• Ask your students to assess the role of the United States in the region. How do their perceptions
of this role contrast with how others in the region perceive U.S. behavior? Ask students to
explain why mainstream U.S. views on Israel often differ from those held by many in the
• Many students will not be familiar with the location of many of the countries mentioned
in this chapter. Encourage them to make use of maps in class and other aids to understanding
the region’s political geography. Moreover, students may feel a bit overwhelmed by the names
of important leaders in the region, historically and currently. You may want to give some
background on some of the leaders in class.
• To develop the ability of students to see the interconnectedness of events in the region, ask
readers to assess how they think countries in the region would be different if the United States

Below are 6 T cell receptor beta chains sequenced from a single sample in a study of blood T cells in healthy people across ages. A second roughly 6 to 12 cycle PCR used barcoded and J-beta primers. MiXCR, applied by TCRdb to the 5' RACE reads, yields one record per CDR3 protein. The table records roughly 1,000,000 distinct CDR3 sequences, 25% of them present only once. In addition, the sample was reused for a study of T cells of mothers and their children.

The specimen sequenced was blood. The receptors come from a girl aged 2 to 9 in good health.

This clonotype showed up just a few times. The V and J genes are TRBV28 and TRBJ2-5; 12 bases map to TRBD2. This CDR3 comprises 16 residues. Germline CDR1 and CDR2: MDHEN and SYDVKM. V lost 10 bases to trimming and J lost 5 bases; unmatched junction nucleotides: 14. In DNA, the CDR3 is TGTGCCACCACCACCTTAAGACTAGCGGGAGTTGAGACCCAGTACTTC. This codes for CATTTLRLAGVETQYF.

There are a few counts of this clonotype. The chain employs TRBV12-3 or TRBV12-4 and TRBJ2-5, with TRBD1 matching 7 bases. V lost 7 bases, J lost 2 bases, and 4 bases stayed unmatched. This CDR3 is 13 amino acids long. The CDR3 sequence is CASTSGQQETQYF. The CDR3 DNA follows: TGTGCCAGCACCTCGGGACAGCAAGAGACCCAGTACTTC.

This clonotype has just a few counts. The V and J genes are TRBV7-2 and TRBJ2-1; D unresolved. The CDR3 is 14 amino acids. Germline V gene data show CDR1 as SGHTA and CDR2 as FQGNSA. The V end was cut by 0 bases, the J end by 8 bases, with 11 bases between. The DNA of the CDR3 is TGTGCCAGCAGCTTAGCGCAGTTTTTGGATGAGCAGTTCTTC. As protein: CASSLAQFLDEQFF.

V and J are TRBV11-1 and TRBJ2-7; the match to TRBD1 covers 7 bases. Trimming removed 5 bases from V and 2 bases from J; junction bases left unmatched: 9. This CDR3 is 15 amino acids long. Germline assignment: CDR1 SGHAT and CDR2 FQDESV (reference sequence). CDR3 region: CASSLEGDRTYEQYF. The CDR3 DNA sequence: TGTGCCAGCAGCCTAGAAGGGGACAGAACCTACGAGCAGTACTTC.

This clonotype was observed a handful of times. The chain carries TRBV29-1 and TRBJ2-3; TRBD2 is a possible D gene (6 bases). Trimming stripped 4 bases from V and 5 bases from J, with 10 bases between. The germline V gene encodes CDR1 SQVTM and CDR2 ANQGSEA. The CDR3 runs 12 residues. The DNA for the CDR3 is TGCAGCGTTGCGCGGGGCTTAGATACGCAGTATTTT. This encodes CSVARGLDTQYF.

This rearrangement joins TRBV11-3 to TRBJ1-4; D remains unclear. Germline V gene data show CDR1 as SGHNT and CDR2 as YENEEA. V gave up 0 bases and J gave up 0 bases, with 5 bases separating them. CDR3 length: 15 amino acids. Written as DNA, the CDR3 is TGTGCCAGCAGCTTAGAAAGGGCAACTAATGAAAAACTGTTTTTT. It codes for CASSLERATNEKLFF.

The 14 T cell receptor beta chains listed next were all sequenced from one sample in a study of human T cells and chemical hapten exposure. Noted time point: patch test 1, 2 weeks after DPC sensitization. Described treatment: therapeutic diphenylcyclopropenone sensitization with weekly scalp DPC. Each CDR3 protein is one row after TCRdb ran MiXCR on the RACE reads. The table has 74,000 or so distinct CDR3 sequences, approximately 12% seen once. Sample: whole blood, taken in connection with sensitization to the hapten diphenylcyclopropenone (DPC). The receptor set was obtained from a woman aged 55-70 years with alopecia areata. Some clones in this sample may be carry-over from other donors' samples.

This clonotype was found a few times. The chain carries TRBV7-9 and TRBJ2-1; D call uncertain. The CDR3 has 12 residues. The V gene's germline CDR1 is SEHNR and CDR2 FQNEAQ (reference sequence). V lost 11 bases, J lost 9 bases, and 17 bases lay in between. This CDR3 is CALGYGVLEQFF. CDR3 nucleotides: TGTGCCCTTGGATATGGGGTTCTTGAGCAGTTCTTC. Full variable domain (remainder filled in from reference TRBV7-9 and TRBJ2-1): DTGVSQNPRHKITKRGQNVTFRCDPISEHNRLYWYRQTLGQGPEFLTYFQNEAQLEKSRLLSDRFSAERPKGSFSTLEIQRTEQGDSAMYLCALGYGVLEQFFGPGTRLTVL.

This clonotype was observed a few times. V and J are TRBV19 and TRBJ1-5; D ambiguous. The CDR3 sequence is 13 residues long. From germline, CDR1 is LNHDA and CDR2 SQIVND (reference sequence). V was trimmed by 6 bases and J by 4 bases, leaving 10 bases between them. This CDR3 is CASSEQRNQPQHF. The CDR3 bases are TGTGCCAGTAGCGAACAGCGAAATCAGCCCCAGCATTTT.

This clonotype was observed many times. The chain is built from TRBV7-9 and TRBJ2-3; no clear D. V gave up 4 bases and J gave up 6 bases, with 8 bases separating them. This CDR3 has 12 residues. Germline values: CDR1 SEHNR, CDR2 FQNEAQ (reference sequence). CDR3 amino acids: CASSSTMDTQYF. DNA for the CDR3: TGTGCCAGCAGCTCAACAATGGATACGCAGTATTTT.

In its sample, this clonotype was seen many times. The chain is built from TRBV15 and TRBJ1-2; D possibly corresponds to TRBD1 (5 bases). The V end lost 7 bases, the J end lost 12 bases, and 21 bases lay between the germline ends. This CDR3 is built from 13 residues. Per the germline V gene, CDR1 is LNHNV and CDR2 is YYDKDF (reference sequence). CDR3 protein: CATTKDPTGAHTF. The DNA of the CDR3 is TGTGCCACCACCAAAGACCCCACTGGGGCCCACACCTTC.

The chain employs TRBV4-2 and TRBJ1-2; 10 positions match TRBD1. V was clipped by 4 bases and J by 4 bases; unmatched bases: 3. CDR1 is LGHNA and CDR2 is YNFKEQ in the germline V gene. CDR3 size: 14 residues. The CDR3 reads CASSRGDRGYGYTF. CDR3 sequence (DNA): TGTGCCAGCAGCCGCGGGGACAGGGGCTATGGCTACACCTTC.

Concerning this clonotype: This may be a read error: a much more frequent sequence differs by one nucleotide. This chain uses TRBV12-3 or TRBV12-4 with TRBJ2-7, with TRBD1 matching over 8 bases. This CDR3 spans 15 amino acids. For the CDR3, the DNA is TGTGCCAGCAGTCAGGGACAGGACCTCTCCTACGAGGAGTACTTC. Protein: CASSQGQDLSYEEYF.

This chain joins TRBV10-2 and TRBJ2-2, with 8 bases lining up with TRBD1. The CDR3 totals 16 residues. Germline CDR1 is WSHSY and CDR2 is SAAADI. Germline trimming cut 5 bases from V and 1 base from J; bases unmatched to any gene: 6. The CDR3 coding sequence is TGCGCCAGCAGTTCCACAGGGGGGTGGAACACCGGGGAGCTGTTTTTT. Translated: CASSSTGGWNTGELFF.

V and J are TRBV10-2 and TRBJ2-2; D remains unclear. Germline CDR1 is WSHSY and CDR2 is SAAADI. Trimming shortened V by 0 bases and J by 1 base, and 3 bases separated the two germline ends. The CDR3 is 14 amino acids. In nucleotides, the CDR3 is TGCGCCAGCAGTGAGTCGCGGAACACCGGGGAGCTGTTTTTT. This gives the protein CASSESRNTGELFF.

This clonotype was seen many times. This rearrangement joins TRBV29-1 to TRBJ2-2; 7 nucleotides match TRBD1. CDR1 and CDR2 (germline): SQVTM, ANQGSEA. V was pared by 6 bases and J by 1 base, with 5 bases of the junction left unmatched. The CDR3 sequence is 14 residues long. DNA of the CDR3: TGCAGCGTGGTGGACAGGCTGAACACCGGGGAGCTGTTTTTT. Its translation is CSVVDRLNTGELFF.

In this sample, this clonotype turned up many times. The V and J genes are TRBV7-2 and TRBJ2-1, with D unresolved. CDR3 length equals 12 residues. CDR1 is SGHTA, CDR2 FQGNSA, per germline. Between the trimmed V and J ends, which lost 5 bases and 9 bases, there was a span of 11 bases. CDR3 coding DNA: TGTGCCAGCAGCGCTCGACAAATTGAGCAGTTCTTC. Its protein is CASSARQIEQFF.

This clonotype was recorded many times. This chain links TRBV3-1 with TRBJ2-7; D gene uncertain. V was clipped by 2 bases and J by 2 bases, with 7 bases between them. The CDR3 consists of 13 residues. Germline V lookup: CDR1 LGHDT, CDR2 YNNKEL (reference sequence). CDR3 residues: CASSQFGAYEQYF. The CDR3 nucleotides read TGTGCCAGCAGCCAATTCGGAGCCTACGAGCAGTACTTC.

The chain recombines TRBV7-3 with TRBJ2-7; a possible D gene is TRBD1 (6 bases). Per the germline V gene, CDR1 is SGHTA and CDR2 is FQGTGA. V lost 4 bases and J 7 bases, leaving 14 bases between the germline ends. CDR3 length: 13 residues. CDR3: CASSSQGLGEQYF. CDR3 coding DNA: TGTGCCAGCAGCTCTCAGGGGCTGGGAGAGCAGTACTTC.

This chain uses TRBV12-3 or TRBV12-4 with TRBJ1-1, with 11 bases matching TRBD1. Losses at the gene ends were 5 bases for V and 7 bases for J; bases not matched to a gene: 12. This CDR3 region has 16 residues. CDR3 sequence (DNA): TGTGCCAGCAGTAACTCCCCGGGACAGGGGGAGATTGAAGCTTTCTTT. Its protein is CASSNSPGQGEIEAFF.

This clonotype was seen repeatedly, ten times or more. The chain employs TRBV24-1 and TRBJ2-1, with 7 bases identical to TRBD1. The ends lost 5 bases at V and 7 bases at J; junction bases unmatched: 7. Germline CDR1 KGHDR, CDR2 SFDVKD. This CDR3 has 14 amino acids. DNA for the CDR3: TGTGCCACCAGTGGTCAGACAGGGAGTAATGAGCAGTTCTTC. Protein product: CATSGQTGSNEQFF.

had not invaded Iraq, if Palestinians and Israelis had signed a peace treaty in 2000, if the Cold
War were still around, if Iran becomes a nuclear power, or if the price of oil reaches $200 per
Sample Essay Questions
1. Describe some of the significant political divisions and interstate alliances in the Middle
East since 2011.
2. Which Middle East countries are best prepared to face the challenges of globalization?
3. Has the Arab Spring lived up to its promises? In what ways has it changed some countries
for the better? What were unintended negative consequences? What does this tell us about
our ability as IPE scholars to predict how complex social trends will unfold in the future?
4. None of the MENA’s monarchical regimes (in Jordan, Morocco, and the GCC countries)
was ousted during the Arab Spring. What factors might explain why these regimes have
been relatively stable compared to those in Yemen, Libya, Syria, Egypt, and Tunisia?